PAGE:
This afternoon while I was on the train, I happened to overhear a middle-aged mother more than scold her son who’s probably around 14 or 15 based on his stature. I had to say “more than scold” because the woman smacked the teenager’s shoulder and arm while continuously loudly telling him how crazy he was to fail his Math exam in front of more or less ten people, including me.
I was pretty shocked when I saw it since her son was practically a young man already. Still, she’s treating the poor teenager as if he’s the dumbest person in the world for not getting a passing grade in Math. What I’m trying to point out here is that not every single person in this entire universe gets straight As all the time. If ever she’s one of those lucky people, apparently her son is not. Instead of soothing him, she’s bashing him, her own flesh and blood. Ugh! “The sooner I correct [my mistake], the less pain and trouble I cause myself and my loved ones. I am much quicker to forgive — myself and others,” says Christina Hibbert, PsyD.
Is It So Bad To Make A Mistake In This Lifetime?
I’m sad for that guy, and I know he’s not the only young person out there who has a perfectionist for a mother or a father, or worse, both (yikes). I get that they want their kids to come out as the best among their crowd because my parents want that for me, too. Their only difference is that my folks tell me that it’s okay to fail sometimes, provided that I know how to myself get back up. What the pushy moms and dads merely achieve is to push their kids towards the depression lane.
There are times that we hear from the news that a girl slashed her wrists until she bled to death or that a young guy jumped from the highest floor of the high school building. The reason: he or she cannot bear to see the disappointment in the parents’ faces if ever they get wind of the fact that she got B+ instead of her usual A+. Others prefer to die more than reveal that they lost a scholarship grant and see the disappointment on their parents’ faces.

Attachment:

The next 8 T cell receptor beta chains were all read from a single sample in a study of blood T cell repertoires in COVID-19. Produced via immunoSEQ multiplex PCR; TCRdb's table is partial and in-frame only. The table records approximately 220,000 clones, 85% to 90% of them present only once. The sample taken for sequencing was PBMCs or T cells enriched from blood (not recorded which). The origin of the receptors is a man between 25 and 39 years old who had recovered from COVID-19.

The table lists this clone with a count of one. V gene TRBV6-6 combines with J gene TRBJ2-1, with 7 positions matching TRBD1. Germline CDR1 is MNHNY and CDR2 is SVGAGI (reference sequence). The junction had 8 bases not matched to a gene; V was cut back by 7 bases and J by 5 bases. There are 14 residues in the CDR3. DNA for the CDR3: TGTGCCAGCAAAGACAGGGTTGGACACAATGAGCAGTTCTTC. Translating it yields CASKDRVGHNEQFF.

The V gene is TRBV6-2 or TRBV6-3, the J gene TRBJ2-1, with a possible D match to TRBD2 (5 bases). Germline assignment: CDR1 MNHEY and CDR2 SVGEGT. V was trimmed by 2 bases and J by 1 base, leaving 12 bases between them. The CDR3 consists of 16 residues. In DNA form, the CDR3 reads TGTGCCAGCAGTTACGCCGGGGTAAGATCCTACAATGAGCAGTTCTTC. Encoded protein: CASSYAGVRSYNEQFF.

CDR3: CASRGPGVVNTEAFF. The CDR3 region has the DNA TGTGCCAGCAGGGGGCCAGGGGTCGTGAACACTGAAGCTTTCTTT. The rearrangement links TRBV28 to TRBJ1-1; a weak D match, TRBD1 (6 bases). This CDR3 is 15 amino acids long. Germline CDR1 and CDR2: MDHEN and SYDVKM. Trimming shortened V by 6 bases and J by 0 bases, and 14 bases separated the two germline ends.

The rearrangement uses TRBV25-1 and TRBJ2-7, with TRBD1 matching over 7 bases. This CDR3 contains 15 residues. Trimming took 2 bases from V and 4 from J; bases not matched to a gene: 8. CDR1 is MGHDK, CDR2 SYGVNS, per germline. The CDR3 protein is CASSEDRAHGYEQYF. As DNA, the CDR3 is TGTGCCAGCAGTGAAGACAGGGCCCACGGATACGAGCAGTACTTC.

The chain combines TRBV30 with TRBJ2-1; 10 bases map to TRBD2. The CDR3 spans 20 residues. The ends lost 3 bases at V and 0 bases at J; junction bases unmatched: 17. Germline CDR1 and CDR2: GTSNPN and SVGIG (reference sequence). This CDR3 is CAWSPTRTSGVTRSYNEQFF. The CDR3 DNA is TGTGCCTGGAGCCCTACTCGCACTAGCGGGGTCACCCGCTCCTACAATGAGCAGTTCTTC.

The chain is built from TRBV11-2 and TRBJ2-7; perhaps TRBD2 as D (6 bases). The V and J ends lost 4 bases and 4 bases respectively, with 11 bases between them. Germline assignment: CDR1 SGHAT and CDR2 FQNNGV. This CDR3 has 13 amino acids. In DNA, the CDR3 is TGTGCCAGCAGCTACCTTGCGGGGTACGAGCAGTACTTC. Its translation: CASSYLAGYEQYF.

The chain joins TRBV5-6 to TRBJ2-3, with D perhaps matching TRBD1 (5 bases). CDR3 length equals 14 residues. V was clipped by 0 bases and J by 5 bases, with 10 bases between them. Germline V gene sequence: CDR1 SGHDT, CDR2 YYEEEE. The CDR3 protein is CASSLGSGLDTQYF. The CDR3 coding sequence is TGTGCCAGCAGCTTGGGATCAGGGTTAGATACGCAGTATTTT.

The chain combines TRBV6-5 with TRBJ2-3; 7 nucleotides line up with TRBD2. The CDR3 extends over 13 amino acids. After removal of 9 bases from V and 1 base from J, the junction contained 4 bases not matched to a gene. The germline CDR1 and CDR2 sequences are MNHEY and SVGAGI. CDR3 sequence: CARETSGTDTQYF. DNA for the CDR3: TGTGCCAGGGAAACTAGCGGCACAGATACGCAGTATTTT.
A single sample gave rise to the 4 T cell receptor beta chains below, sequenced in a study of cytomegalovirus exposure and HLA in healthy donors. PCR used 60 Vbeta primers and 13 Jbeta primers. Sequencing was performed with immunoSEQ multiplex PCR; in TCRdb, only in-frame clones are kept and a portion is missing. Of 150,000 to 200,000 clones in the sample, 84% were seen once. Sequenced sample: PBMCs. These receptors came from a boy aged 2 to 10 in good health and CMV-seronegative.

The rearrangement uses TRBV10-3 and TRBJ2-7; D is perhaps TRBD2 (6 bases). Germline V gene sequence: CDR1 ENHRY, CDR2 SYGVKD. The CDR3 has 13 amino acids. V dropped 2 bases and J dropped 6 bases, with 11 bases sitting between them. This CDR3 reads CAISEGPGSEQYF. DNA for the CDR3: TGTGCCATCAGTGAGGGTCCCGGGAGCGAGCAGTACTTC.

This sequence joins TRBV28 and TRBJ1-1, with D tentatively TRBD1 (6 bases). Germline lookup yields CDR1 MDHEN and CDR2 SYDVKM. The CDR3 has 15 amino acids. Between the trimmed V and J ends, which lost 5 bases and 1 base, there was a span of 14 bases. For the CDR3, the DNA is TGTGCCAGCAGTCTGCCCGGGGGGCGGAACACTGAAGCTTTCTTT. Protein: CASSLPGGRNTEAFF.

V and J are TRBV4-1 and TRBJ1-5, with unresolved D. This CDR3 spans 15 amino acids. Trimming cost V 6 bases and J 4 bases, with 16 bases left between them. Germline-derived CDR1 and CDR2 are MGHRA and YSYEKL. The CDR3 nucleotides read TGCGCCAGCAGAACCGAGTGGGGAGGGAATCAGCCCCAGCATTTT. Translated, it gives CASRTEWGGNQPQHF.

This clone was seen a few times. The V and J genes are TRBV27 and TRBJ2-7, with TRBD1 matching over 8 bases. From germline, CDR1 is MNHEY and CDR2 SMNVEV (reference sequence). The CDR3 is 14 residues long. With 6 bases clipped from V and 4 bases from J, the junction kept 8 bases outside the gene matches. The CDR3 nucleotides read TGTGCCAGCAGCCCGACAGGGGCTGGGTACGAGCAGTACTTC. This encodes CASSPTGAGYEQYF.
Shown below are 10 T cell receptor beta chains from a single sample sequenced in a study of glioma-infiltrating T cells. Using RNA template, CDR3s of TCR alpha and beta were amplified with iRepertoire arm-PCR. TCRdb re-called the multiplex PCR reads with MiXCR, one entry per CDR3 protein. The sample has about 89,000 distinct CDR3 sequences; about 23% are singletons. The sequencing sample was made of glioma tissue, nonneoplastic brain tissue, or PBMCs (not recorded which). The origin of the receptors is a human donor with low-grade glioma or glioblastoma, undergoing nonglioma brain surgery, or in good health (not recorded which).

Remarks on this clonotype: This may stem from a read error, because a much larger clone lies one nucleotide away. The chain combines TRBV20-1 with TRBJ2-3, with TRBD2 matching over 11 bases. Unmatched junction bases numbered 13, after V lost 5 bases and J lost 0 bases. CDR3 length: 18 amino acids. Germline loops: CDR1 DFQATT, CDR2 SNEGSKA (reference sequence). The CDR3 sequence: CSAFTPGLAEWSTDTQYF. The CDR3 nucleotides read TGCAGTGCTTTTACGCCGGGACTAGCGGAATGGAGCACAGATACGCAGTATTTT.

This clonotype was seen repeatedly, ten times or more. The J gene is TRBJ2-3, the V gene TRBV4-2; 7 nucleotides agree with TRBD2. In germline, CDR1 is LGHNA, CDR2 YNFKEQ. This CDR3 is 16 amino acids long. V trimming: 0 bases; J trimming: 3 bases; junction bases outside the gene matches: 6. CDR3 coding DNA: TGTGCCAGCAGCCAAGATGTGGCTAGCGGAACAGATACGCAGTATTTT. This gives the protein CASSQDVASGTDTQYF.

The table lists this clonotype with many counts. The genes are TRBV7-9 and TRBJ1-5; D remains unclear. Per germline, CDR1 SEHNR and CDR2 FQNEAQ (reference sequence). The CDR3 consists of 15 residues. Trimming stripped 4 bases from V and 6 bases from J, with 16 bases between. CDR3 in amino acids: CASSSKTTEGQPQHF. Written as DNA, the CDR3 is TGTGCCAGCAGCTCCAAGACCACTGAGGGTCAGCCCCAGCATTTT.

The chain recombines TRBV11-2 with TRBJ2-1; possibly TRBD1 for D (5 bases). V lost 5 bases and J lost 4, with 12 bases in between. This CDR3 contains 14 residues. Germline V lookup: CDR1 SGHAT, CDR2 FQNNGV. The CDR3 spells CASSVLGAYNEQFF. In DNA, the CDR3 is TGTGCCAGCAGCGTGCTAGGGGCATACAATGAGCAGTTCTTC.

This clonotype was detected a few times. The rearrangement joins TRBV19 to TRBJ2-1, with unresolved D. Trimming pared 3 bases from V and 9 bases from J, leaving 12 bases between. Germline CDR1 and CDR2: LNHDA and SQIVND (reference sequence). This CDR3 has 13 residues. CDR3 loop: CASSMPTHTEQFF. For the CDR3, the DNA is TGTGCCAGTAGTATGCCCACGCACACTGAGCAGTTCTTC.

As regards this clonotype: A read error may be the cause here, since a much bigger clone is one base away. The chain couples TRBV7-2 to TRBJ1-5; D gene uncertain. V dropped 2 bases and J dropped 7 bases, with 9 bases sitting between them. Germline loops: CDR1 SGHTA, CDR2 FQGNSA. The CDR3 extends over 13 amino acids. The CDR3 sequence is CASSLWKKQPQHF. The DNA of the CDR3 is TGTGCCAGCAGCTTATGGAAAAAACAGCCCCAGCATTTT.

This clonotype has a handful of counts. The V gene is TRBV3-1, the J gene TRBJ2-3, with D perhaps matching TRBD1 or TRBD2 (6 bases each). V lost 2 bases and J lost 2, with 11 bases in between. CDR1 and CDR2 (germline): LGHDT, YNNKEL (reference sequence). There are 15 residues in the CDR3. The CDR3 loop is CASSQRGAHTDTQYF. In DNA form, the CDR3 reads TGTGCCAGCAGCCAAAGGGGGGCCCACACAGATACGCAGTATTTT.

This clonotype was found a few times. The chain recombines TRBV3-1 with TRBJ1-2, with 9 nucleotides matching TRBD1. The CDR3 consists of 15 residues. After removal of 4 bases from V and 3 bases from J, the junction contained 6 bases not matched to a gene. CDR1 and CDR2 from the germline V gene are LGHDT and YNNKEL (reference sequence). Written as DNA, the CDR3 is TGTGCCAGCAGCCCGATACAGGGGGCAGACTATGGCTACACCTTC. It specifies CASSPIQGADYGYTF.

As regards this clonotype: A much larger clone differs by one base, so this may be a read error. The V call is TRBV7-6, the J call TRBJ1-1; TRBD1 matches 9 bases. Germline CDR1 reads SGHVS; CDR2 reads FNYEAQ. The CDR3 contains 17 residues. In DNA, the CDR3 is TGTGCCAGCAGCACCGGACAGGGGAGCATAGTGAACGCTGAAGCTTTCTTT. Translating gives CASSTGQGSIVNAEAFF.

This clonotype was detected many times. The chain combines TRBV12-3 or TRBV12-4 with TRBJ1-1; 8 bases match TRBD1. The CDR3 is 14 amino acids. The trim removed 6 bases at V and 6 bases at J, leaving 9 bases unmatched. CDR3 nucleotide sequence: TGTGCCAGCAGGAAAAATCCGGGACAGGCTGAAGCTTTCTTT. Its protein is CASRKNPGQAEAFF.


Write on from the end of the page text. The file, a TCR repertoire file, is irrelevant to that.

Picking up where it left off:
It pains me to hear about such stories. Had their parents stopped pushing them into always being faultless and did not teach them that a minor dent in their grades is majorly unacceptable, they would have been alive and having fun with their loved ones by now. They would not have thought of committing suicide either.
We are teenagers, people. If the adults themselves have their slipups and downfalls now and then, surely we can too, right?
Not because I am saying that it is not wrong to make errors means to say that you are already entitled to make mistakes for the rest of your life. You’re not, and I haven’t seen or known anybody who’s been able to do such a thing. Committing a mistake or two for the same cause is excusable; however, if it goes beyond that, then you’ll give your parents no other choice but to shake your senses up a little bit. After all, it signifies that you still haven’t learned anything from your fault, so you keep on doing it again and again. “It’s so easy to get into the habit of believing that we are our mistakes, yet the truth of the matter is that we are an amalgamation of ALL that we learn in life,” says Carla Marie Manly, PhD.
A mistake is NOT something that should be made as a habit. Like we always hear from the oldies, “Once is enough, twice is too much, and thrice is dangerous.” “Remember, mistakes are a part of life. If you cruise through life avoiding risks, you’ll likely never grown in meaningful ways. Mistakes don’t halt your momentum; they help you figure out a better path” says Barbara Markway Ph.D.
Learn from it, but do not live with it.